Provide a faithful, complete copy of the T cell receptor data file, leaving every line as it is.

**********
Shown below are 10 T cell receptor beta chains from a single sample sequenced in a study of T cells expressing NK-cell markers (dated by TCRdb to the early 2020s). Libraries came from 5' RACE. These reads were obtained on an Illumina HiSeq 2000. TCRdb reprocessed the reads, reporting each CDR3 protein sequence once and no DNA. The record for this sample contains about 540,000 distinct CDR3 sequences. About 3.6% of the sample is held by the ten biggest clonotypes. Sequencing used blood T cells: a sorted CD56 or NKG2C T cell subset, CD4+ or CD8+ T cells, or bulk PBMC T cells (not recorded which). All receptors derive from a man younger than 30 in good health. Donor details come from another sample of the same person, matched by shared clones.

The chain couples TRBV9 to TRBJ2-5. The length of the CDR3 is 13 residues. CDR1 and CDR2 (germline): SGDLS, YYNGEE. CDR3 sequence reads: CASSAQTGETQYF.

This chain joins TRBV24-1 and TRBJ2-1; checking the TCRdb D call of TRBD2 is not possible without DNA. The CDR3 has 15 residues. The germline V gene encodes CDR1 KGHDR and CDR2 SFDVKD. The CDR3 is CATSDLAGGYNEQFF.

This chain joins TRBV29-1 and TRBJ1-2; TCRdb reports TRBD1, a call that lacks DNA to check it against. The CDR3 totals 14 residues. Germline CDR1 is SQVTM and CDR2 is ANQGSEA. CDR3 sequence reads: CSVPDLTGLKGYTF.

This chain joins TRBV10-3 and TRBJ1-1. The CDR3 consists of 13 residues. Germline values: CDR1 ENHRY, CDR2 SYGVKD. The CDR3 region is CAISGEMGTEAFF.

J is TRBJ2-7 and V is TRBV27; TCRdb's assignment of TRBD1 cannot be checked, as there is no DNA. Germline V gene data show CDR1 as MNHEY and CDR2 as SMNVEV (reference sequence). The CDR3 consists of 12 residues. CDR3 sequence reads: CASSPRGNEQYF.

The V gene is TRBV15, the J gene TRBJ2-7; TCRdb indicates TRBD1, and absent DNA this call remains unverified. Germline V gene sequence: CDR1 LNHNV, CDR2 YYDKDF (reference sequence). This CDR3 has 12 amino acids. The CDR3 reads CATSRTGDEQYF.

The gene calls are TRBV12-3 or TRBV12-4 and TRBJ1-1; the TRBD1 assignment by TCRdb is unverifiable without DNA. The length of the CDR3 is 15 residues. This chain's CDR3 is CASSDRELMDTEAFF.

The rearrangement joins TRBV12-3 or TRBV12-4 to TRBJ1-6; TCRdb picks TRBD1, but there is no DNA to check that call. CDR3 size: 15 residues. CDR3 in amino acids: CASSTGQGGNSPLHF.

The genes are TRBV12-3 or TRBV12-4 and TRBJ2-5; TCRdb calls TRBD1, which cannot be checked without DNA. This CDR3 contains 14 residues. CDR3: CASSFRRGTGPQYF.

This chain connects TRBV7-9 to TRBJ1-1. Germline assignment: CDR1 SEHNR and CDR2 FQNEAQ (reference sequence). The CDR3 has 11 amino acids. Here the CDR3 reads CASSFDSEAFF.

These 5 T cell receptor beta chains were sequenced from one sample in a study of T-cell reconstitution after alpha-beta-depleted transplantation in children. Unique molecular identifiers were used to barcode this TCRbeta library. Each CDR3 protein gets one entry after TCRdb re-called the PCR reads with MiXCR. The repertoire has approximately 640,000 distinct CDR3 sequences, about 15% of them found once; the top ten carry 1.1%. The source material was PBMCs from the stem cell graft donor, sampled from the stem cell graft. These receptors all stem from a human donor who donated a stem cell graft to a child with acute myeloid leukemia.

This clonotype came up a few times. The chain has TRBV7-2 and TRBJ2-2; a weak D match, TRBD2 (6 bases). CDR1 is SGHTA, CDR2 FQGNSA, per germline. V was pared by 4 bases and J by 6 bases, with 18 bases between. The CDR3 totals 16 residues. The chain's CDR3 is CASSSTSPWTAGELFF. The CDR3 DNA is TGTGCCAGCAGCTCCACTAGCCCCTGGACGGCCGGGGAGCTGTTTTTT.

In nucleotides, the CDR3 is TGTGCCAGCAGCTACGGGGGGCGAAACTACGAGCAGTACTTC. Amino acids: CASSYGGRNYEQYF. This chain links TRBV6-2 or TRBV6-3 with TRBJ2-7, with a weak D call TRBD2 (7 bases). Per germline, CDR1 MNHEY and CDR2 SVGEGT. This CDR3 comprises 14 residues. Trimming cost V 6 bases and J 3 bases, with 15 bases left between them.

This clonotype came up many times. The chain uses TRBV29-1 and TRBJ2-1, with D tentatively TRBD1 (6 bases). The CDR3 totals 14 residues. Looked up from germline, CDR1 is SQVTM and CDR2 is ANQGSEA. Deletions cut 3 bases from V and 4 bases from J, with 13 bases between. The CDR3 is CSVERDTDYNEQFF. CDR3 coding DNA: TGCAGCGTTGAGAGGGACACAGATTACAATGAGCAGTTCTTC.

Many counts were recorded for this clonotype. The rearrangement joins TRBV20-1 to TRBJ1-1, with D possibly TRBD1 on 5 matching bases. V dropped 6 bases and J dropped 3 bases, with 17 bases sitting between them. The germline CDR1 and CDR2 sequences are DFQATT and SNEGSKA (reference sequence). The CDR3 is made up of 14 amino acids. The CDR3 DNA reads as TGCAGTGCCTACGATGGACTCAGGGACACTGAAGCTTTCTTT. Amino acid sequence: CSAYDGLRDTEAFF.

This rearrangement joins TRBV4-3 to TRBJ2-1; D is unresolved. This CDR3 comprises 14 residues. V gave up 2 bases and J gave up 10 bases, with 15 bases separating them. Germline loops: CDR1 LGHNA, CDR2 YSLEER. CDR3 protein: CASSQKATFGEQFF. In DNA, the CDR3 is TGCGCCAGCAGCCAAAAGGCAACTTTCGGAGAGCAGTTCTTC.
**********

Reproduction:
Shown below are 10 T cell receptor beta chains from a single sample sequenced in a study of T cells expressing NK-cell markers (dated by TCRdb to the early 2020s). Libraries came from 5' RACE. These reads were obtained on an Illumina HiSeq 2000. TCRdb reprocessed the reads, reporting each CDR3 protein sequence once and no DNA. The record for this sample contains about 540,000 distinct CDR3 sequences. About 3.6% of the sample is held by the ten biggest clonotypes. Sequencing used blood T cells: a sorted CD56 or NKG2C T cell subset, CD4+ or CD8+ T cells, or bulk PBMC T cells (not recorded which). All receptors derive from a man younger than 30 in good health. Donor details come from another sample of the same person, matched by shared clones.

The chain couples TRBV9 to TRBJ2-5. The length of the CDR3 is 13 residues. CDR1 and CDR2 (germline): SGDLS, YYNGEE. CDR3 sequence reads: CASSAQTGETQYF.

This chain joins TRBV24-1 and TRBJ2-1; checking the TCRdb D call of TRBD2 is not possible without DNA. The CDR3 has 15 residues. The germline V gene encodes CDR1 KGHDR and CDR2 SFDVKD. The CDR3 is CATSDLAGGYNEQFF.

This chain joins TRBV29-1 and TRBJ1-2; TCRdb reports TRBD1, a call that lacks DNA to check it against. The CDR3 totals 14 residues. Germline CDR1 is SQVTM and CDR2 is ANQGSEA. CDR3 sequence reads: CSVPDLTGLKGYTF.

This chain joins TRBV10-3 and TRBJ1-1. The CDR3 consists of 13 residues. Germline values: CDR1 ENHRY, CDR2 SYGVKD. The CDR3 region is CAISGEMGTEAFF.

J is TRBJ2-7 and V is TRBV27; TCRdb's assignment of TRBD1 cannot be checked, as there is no DNA. Germline V gene data show CDR1 as MNHEY and CDR2 as SMNVEV (reference sequence). The CDR3 consists of 12 residues. CDR3 sequence reads: CASSPRGNEQYF.

The V gene is TRBV15, the J gene TRBJ2-7; TCRdb indicates TRBD1, and absent DNA this call remains unverified. Germline V gene sequence: CDR1 LNHNV, CDR2 YYDKDF (reference sequence). This CDR3 has 12 amino acids. The CDR3 reads CATSRTGDEQYF.

The gene calls are TRBV12-3 or TRBV12-4 and TRBJ1-1; the TRBD1 assignment by TCRdb is unverifiable without DNA. The length of the CDR3 is 15 residues. This chain's CDR3 is CASSDRELMDTEAFF.

The rearrangement joins TRBV12-3 or TRBV12-4 to TRBJ1-6; TCRdb picks TRBD1, but there is no DNA to check that call. CDR3 size: 15 residues. CDR3 in amino acids: CASSTGQGGNSPLHF.

The genes are TRBV12-3 or TRBV12-4 and TRBJ2-5; TCRdb calls TRBD1, which cannot be checked without DNA. This CDR3 contains 14 residues. CDR3: CASSFRRGTGPQYF.

This chain connects TRBV7-9 to TRBJ1-1. Germline assignment: CDR1 SEHNR and CDR2 FQNEAQ (reference sequence). The CDR3 has 11 amino acids. Here the CDR3 reads CASSFDSEAFF.

These 5 T cell receptor beta chains were sequenced from one sample in a study of T-cell reconstitution after alpha-beta-depleted transplantation in children. Unique molecular identifiers were used to barcode this TCRbeta library. Each CDR3 protein gets one entry after TCRdb re-called the PCR reads with MiXCR. The repertoire has approximately 640,000 distinct CDR3 sequences, about 15% of them found once; the top ten carry 1.1%. The source material was PBMCs from the stem cell graft donor, sampled from the stem cell graft. These receptors all stem from a human donor who donated a stem cell graft to a child with acute myeloid leukemia.

This clonotype came up a few times. The chain has TRBV7-2 and TRBJ2-2; a weak D match, TRBD2 (6 bases). CDR1 is SGHTA, CDR2 FQGNSA, per germline. V was pared by 4 bases and J by 6 bases, with 18 bases between. The CDR3 totals 16 residues. The chain's CDR3 is CASSSTSPWTAGELFF. The CDR3 DNA is TGTGCCAGCAGCTCCACTAGCCCCTGGACGGCCGGGGAGCTGTTTTTT.

In nucleotides, the CDR3 is TGTGCCAGCAGCTACGGGGGGCGAAACTACGAGCAGTACTTC. Amino acids: CASSYGGRNYEQYF. This chain links TRBV6-2 or TRBV6-3 with TRBJ2-7, with a weak D call TRBD2 (7 bases). Per germline, CDR1 MNHEY and CDR2 SVGEGT. This CDR3 comprises 14 residues. Trimming cost V 6 bases and J 3 bases, with 15 bases left between them.

This clonotype came up many times. The chain uses TRBV29-1 and TRBJ2-1, with D tentatively TRBD1 (6 bases). The CDR3 totals 14 residues. Looked up from germline, CDR1 is SQVTM and CDR2 is ANQGSEA. Deletions cut 3 bases from V and 4 bases from J, with 13 bases between. The CDR3 is CSVERDTDYNEQFF. CDR3 coding DNA: TGCAGCGTTGAGAGGGACACAGATTACAATGAGCAGTTCTTC.

Many counts were recorded for this clonotype. The rearrangement joins TRBV20-1 to TRBJ1-1, with D possibly TRBD1 on 5 matching bases. V dropped 6 bases and J dropped 3 bases, with 17 bases sitting between them. The germline CDR1 and CDR2 sequences are DFQATT and SNEGSKA (reference sequence). The CDR3 is made up of 14 amino acids. The CDR3 DNA reads as TGCAGTGCCTACGATGGACTCAGGGACACTGAAGCTTTCTTT. Amino acid sequence: CSAYDGLRDTEAFF.

This rearrangement joins TRBV4-3 to TRBJ2-1; D is unresolved. This CDR3 comprises 14 residues. V gave up 2 bases and J gave up 10 bases, with 15 bases separating them. Germline loops: CDR1 LGHNA, CDR2 YSLEER. CDR3 protein: CASSQKATFGEQFF. In DNA, the CDR3 is TGCGCCAGCAGCCAAAAGGCAACTTTCGGAGAGCAGTTCTTC.